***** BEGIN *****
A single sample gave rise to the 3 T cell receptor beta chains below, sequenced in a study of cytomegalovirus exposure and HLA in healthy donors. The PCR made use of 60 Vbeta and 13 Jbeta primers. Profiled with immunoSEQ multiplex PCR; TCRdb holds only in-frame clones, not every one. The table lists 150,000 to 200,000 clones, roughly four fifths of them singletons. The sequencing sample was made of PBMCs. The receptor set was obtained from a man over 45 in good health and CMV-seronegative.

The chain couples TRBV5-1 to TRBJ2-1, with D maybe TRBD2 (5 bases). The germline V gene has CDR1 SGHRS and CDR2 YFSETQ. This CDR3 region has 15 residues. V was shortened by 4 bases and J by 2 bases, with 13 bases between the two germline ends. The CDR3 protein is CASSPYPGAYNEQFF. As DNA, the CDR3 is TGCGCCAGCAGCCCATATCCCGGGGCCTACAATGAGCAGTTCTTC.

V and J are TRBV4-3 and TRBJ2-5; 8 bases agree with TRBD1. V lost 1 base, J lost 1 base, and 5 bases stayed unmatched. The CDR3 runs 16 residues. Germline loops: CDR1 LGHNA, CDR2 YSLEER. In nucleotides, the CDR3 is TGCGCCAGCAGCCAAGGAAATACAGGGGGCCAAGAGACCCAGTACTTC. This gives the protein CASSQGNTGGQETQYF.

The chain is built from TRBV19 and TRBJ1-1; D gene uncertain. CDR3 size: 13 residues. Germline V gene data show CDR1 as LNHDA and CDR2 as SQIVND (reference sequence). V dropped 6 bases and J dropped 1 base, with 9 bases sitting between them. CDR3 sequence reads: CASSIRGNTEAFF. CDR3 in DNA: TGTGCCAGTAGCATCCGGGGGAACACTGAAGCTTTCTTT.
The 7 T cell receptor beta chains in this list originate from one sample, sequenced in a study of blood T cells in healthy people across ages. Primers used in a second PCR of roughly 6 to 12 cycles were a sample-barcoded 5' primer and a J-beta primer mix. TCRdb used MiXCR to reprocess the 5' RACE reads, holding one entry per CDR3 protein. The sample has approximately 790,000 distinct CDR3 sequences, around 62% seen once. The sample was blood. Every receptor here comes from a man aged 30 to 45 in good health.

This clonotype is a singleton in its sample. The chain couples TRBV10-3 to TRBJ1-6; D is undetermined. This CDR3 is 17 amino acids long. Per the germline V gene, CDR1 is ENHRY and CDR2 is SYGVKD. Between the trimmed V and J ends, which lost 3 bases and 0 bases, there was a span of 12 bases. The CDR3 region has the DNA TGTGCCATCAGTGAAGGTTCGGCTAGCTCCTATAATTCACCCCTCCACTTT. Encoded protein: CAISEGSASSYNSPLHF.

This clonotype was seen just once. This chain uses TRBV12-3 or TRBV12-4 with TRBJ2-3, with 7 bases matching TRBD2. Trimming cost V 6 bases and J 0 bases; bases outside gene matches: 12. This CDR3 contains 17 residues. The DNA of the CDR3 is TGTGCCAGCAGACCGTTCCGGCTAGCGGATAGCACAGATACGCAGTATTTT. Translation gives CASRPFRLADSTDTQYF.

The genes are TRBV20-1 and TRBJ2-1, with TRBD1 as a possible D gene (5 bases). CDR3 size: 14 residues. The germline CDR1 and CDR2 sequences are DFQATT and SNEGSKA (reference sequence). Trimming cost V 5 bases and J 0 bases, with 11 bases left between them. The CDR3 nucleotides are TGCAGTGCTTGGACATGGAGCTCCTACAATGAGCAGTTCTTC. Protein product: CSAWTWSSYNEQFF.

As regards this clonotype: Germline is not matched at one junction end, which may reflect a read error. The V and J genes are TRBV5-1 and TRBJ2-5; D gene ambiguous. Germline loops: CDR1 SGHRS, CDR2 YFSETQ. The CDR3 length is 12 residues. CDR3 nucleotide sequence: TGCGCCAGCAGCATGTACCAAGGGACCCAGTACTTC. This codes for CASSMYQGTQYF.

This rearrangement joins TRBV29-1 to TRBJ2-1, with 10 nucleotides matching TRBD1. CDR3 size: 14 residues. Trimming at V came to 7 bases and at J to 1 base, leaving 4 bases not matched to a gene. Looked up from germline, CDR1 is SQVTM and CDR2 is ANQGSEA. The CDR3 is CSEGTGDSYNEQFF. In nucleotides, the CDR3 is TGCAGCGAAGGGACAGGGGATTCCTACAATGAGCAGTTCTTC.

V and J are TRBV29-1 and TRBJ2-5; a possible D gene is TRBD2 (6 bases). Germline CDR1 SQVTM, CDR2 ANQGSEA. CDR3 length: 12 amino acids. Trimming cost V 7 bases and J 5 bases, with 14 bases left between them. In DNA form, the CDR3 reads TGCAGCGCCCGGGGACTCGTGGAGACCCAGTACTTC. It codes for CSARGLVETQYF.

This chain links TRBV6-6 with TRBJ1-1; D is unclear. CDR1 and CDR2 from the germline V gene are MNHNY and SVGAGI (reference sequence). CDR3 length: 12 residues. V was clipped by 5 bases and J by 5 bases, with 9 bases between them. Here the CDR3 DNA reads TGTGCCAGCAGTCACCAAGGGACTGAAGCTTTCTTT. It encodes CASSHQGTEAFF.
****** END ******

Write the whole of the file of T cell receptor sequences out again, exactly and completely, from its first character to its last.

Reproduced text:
A single sample gave rise to the 3 T cell receptor beta chains below, sequenced in a study of cytomegalovirus exposure and HLA in healthy donors. The PCR made use of 60 Vbeta and 13 Jbeta primers. Profiled with immunoSEQ multiplex PCR; TCRdb holds only in-frame clones, not every one. The table lists 150,000 to 200,000 clones, roughly four fifths of them singletons. The sequencing sample was made of PBMCs. The receptor set was obtained from a man over 45 in good health and CMV-seronegative.

The chain couples TRBV5-1 to TRBJ2-1, with D maybe TRBD2 (5 bases). The germline V gene has CDR1 SGHRS and CDR2 YFSETQ. This CDR3 region has 15 residues. V was shortened by 4 bases and J by 2 bases, with 13 bases between the two germline ends. The CDR3 protein is CASSPYPGAYNEQFF. As DNA, the CDR3 is TGCGCCAGCAGCCCATATCCCGGGGCCTACAATGAGCAGTTCTTC.

V and J are TRBV4-3 and TRBJ2-5; 8 bases agree with TRBD1. V lost 1 base, J lost 1 base, and 5 bases stayed unmatched. The CDR3 runs 16 residues. Germline loops: CDR1 LGHNA, CDR2 YSLEER. In nucleotides, the CDR3 is TGCGCCAGCAGCCAAGGAAATACAGGGGGCCAAGAGACCCAGTACTTC. This gives the protein CASSQGNTGGQETQYF.

The chain is built from TRBV19 and TRBJ1-1; D gene uncertain. CDR3 size: 13 residues. Germline V gene data show CDR1 as LNHDA and CDR2 as SQIVND (reference sequence). V dropped 6 bases and J dropped 1 base, with 9 bases sitting between them. CDR3 sequence reads: CASSIRGNTEAFF. CDR3 in DNA: TGTGCCAGTAGCATCCGGGGGAACACTGAAGCTTTCTTT.
The 7 T cell receptor beta chains in this list originate from one sample, sequenced in a study of blood T cells in healthy people across ages. Primers used in a second PCR of roughly 6 to 12 cycles were a sample-barcoded 5' primer and a J-beta primer mix. TCRdb used MiXCR to reprocess the 5' RACE reads, holding one entry per CDR3 protein. The sample has approximately 790,000 distinct CDR3 sequences, around 62% seen once. The sample was blood. Every receptor here comes from a man aged 30 to 45 in good health.

This clonotype is a singleton in its sample. The chain couples TRBV10-3 to TRBJ1-6; D is undetermined. This CDR3 is 17 amino acids long. Per the germline V gene, CDR1 is ENHRY and CDR2 is SYGVKD. Between the trimmed V and J ends, which lost 3 bases and 0 bases, there was a span of 12 bases. The CDR3 region has the DNA TGTGCCATCAGTGAAGGTTCGGCTAGCTCCTATAATTCACCCCTCCACTTT. Encoded protein: CAISEGSASSYNSPLHF.

This clonotype was seen just once. This chain uses TRBV12-3 or TRBV12-4 with TRBJ2-3, with 7 bases matching TRBD2. Trimming cost V 6 bases and J 0 bases; bases outside gene matches: 12. This CDR3 contains 17 residues. The DNA of the CDR3 is TGTGCCAGCAGACCGTTCCGGCTAGCGGATAGCACAGATACGCAGTATTTT. Translation gives CASRPFRLADSTDTQYF.

The genes are TRBV20-1 and TRBJ2-1, with TRBD1 as a possible D gene (5 bases). CDR3 size: 14 residues. The germline CDR1 and CDR2 sequences are DFQATT and SNEGSKA (reference sequence). Trimming cost V 5 bases and J 0 bases, with 11 bases left between them. The CDR3 nucleotides are TGCAGTGCTTGGACATGGAGCTCCTACAATGAGCAGTTCTTC. Protein product: CSAWTWSSYNEQFF.

As regards this clonotype: Germline is not matched at one junction end, which may reflect a read error. The V and J genes are TRBV5-1 and TRBJ2-5; D gene ambiguous. Germline loops: CDR1 SGHRS, CDR2 YFSETQ. The CDR3 length is 12 residues. CDR3 nucleotide sequence: TGCGCCAGCAGCATGTACCAAGGGACCCAGTACTTC. This codes for CASSMYQGTQYF.

This rearrangement joins TRBV29-1 to TRBJ2-1, with 10 nucleotides matching TRBD1. CDR3 size: 14 residues. Trimming at V came to 7 bases and at J to 1 base, leaving 4 bases not matched to a gene. Looked up from germline, CDR1 is SQVTM and CDR2 is ANQGSEA. The CDR3 is CSEGTGDSYNEQFF. In nucleotides, the CDR3 is TGCAGCGAAGGGACAGGGGATTCCTACAATGAGCAGTTCTTC.

V and J are TRBV29-1 and TRBJ2-5; a possible D gene is TRBD2 (6 bases). Germline CDR1 SQVTM, CDR2 ANQGSEA. CDR3 length: 12 amino acids. Trimming cost V 7 bases and J 5 bases, with 14 bases left between them. In DNA form, the CDR3 reads TGCAGCGCCCGGGGACTCGTGGAGACCCAGTACTTC. It codes for CSARGLVETQYF.

This chain links TRBV6-6 with TRBJ1-1; D is unclear. CDR1 and CDR2 from the germline V gene are MNHNY and SVGAGI (reference sequence). CDR3 length: 12 residues. V was clipped by 5 bases and J by 5 bases, with 9 bases between them. Here the CDR3 DNA reads TGTGCCAGCAGTCACCAAGGGACTGAAGCTTTCTTT. It encodes CASSHQGTEAFF.